Ellie Ellison met the father of her unborn child for the first time just ten minutes before they climbed into bed together, her wearing a full-length dress and with a rolling pin within easy reach, just in case he turned out to be violent.
This was no romantic encounter — a classic understatement if ever there was one. Its sole purpose was to procreate in what is becoming an increasingly popular method of donating sperm — arrangements made not through regulated clinics but between willing strangers who find one another in the ‘wild west’ of the internet via ‘natural insemination’, otherwise known as no-strings-attached sex.
And while eyebrows, at this point, will undoubtedly be shooting skywards in horror and disbelief, these arrangements, as sordid and dangerous as they might be, actually do exist.
Hundreds of donor babies are conceived this way in the UK every year, with men offering their wares on dozens of websites, going by names such as ‘spermdonorhub.com’ or ‘co-parentmatch.com’.
‘It’s certainly not what I was looking for when I decided to use a sperm donor, but I’ve found my happy ever after with Joe,’ says Ellie, 29, a mental health carer from Norwich. ‘It feels like we’ve been together for years
Not only do they cut out the hefty fees of an official fertility clinic — normally around £1,200 per attempt compared to the £200 of the average freelance operative — natural insemination is said to be three times more effective than artificial insemination when it comes to conceiving a baby.
As Ellie can readily confirm.
For, although the first attempt at conception was unsuccessful, Ellie invited her ‘donor’ back the following month for another try. Her baby is due in October.
Not only that, but she has something else to celebrate. Ever since discovering she was pregnant in February, she has found herself growing ever closer to her donor, who goes by the name of Joe Donor, a 50-year-old ‘entrepreneur’ who has online businesses, including one providing copywriting.
The pair say they are now deeply in love and plan to get married and raise their child the old-fashioned way — as husband and wife.
‘It’s certainly not what I was looking for when I decided to use a sperm donor, but I’ve found my happy ever after with Joe,’ says Ellie, 29, a mental health carer from Norwich. ‘It feels like we’ve been together for years.
‘We are each other’s best friend and are content doing the simple things: pub lunches, evening walks in the countryside near our home, seeing the sunset, and chilling out watching films on Netflix in the evenings.
‘We’re planning on getting married once lockdown restrictions ease. I don’t need a big party — I just want to wear a simple white dress and have a simple wedding. The important thing is the two of us making a commitment to one another to be together and raise our family.
‘Then we’re going to look for a bigger house in Wales, where property is cheaper, maybe five bedrooms so we can have more children and enough outside space for a vegetable patch and a chicken coop.’
Yet, there is one very big question that needs answering here. Will Joe, who has allegedly fathered a staggering 150 children in various parts of the world over the past decade, have to break off from hoeing the potato patch and feeding the hens every time he gets a phone call to nip off and have sex with strangers, for the cost of his petrol (50p a mile)?
Ever since discovering she was pregnant in February, she has found herself growing ever closer to her donor, who goes by the name of Joe Donor, a 50-year-old ‘entrepreneur’ who has online businesses, including one providing copywriting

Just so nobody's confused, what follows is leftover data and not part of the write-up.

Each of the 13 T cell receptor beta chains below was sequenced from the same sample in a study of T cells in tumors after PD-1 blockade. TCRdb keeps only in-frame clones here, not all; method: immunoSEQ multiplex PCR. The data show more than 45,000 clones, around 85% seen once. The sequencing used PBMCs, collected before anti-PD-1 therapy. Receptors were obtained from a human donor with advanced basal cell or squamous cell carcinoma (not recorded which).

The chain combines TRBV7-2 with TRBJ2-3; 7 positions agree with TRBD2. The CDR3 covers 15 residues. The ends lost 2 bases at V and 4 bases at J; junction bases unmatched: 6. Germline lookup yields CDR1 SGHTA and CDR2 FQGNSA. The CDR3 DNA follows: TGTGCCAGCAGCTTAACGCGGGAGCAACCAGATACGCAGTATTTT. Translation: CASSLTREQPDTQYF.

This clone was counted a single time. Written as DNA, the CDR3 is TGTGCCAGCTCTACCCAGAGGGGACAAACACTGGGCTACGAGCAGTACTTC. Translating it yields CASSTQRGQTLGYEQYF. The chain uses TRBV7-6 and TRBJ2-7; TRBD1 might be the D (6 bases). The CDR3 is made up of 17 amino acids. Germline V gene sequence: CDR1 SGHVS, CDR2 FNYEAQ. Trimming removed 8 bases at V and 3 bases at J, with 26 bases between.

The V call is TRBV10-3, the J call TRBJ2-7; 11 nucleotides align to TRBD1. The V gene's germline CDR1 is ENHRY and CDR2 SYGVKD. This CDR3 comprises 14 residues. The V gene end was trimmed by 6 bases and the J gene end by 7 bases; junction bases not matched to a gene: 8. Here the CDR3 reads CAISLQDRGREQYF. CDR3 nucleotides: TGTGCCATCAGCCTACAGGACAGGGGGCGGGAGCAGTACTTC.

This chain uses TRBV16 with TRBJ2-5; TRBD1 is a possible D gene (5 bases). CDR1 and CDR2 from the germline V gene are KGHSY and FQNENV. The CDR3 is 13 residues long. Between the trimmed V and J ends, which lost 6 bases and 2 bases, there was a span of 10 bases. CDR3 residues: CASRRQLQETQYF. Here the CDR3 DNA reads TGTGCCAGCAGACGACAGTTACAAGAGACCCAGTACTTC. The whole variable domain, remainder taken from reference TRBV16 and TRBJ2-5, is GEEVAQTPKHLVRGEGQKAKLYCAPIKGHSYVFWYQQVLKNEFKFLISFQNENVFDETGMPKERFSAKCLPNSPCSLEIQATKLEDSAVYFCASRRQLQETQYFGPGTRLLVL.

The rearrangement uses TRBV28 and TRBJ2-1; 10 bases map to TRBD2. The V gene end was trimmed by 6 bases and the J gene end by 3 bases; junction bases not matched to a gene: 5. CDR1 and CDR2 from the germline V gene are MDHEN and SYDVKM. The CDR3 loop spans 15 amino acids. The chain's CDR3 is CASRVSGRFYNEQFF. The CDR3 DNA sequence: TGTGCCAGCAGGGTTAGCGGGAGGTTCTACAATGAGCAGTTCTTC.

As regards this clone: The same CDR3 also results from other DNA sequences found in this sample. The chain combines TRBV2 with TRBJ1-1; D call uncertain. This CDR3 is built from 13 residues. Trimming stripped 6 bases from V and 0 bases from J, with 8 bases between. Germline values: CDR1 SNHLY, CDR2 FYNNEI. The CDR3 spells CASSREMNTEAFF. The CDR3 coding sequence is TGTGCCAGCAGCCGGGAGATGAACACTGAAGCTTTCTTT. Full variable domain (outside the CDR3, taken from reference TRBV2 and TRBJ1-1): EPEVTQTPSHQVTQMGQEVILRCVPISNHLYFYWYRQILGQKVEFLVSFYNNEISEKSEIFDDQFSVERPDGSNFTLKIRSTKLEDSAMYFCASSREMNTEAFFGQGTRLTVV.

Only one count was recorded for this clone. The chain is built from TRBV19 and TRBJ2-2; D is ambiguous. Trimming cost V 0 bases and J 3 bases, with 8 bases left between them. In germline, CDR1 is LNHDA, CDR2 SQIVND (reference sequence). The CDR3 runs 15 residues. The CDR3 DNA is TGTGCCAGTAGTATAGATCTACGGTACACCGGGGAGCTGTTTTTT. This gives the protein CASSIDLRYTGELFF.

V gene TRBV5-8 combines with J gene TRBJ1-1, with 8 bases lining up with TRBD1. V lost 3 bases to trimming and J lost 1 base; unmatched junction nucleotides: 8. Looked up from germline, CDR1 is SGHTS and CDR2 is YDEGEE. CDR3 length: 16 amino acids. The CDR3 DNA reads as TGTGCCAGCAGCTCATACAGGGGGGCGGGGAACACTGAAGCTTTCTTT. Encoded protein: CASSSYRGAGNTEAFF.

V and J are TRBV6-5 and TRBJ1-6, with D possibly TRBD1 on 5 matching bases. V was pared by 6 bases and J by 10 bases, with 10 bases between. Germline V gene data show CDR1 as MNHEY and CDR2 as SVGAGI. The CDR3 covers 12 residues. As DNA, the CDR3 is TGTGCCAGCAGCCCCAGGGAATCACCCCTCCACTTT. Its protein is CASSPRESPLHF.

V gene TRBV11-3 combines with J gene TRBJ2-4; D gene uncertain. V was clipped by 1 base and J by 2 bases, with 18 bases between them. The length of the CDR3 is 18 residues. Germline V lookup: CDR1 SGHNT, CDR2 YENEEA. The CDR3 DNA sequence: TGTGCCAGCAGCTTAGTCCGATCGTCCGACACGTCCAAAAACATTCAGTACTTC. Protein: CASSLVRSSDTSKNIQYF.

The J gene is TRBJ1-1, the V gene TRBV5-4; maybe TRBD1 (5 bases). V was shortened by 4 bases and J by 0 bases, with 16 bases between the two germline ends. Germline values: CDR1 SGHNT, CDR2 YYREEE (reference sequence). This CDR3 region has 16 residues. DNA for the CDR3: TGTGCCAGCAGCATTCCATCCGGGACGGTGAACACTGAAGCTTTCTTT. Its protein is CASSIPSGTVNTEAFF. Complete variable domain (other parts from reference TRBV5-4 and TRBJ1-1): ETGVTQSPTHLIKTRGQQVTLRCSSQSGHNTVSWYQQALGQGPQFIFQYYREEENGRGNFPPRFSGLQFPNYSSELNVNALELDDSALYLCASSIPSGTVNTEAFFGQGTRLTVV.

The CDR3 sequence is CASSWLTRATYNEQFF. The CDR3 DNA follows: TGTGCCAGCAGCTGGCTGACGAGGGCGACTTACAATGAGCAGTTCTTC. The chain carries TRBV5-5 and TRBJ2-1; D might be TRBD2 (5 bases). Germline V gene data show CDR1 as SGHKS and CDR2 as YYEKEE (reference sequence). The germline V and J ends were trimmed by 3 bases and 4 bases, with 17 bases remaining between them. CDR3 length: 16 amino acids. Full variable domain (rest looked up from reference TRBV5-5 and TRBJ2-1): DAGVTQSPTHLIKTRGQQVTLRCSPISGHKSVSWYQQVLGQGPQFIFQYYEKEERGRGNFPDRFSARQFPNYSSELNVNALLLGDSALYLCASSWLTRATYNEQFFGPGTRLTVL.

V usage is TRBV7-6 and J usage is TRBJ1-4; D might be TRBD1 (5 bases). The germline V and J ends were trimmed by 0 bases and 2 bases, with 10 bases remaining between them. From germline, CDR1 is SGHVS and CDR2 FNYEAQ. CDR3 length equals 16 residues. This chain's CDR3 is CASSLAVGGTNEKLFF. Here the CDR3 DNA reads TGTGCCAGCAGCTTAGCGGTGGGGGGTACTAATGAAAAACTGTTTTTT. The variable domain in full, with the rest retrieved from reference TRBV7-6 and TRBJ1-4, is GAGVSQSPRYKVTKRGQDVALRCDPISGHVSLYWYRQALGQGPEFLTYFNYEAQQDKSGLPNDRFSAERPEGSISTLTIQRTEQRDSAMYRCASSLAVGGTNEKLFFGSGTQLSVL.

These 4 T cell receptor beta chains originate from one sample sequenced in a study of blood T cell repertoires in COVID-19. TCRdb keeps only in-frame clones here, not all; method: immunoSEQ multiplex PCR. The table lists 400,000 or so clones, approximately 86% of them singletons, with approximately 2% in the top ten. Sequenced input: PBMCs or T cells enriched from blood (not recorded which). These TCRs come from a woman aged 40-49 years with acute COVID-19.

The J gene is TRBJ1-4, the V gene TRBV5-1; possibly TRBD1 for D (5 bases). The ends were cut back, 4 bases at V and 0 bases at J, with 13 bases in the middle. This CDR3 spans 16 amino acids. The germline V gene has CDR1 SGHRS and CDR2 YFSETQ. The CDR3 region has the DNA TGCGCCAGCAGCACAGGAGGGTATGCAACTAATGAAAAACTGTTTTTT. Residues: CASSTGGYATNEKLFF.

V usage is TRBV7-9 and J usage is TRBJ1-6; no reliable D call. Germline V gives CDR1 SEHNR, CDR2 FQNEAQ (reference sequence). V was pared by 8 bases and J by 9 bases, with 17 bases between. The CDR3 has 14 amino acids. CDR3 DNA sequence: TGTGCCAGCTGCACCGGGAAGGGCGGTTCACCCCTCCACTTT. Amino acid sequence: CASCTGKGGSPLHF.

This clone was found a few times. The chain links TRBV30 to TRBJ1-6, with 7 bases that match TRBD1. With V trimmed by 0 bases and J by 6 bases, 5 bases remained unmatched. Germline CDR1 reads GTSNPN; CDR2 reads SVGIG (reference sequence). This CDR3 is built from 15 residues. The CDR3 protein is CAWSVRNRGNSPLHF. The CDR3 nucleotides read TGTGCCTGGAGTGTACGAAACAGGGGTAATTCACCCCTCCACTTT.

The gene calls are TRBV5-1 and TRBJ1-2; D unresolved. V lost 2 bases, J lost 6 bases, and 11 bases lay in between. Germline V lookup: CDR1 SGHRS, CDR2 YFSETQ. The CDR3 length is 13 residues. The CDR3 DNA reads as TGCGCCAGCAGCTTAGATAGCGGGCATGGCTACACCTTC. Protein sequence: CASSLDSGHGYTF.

Most definitely not, insists Ellie. His ‘natural insemination’ days are now over.
‘I didn’t ask him to stop but he decided he would and that makes me feel better because I’m quite insecure,’ says Ellie. ‘It would really affect my mental health if I knew he was going off to help a woman have a baby naturally, even though I know, from experience, the point is to conceive, not enjoy sex with someone.
‘Like Joe, I viewed it as a sperm deposit when we conceived, but I’d be worried that another woman might see it differently and he might end up falling for her.’
But, with Ellie’s full consent, the couple have agreed that his artificial insemination duties, in which he delivers fresh semen in syringes to clients, can carry on — even if it means their unborn child could have numerous more half-siblings around the UK, to add to the 150 who already exist.
This is a brave new world indeed, and one most will struggle to comprehend. But, astonishingly, Ellie and Joe Donor — not his real name for the last thing he wants is 100-plus child maintenance requests, many years down the line — the couple insist they’re just ordinary people, who met in extraordinary circumstances.
Ellie already had a three-year-old daughter with a previous partner, and was living with a new boyfriend and planning a child of their own, when they discovered he had a very low sperm count.
They looked into sperm donor clinics when they chanced upon a Facebook group, matching donors with recipients, which had 30,000 members, among them ‘Joe Donor’.
The couple talked it through, did their research and decided the most cost-effective way, with the best odds for a successful result, was Joe.
Jealousy didn’t come into it, Ellie insists. This was not making love, it didn’t even feel like sex, it was going to be an emotion-free clinical procedure, akin to going to the dentist.
But what about the potential threat to her sexual health? With Joe having regular, unprotected sex with countless strangers, surely this was something Ellie was worried about?
Apparently not. Why? Because Joe was full of reassurances. He told her he has regular STD tests, and his ‘clients’ are monogamous women. This was enough for Ellie to go ahead with the plan, albeit with some trepidation. On the day of Joe’s first visit, her partner took Ellie’s daughter to the local park ten minutes before Joe Donor arrived to find her nervously pacing up and down her living room.
‘When I opened the door to Joe I was so flustered I couldn’t even look at him,’ recalls Ellie.
‘I just didn’t know how it would go and what would be expected of me and said: “I can’t do this right away”, so we sat on the end of my bed and he spoke to me calmly. I don’t remember what he said, other than that if I didn’t want to do it, that was OK.
‘After ten minutes, we laid on the bed, in the missionary position, and it was all very clinical — no emotions, no kissing or foreplay — which was just as I wanted it. Afterwards, Joe told me to lay on my side for 20 minutes and then he left, letting himself out.’
That evening, as agreed, Ellie and her boyfriend chose not to speak about it. When, two weeks later, Ellie found out she wasn’t pregnant, they agreed to repeat the procedure. And this time it worked.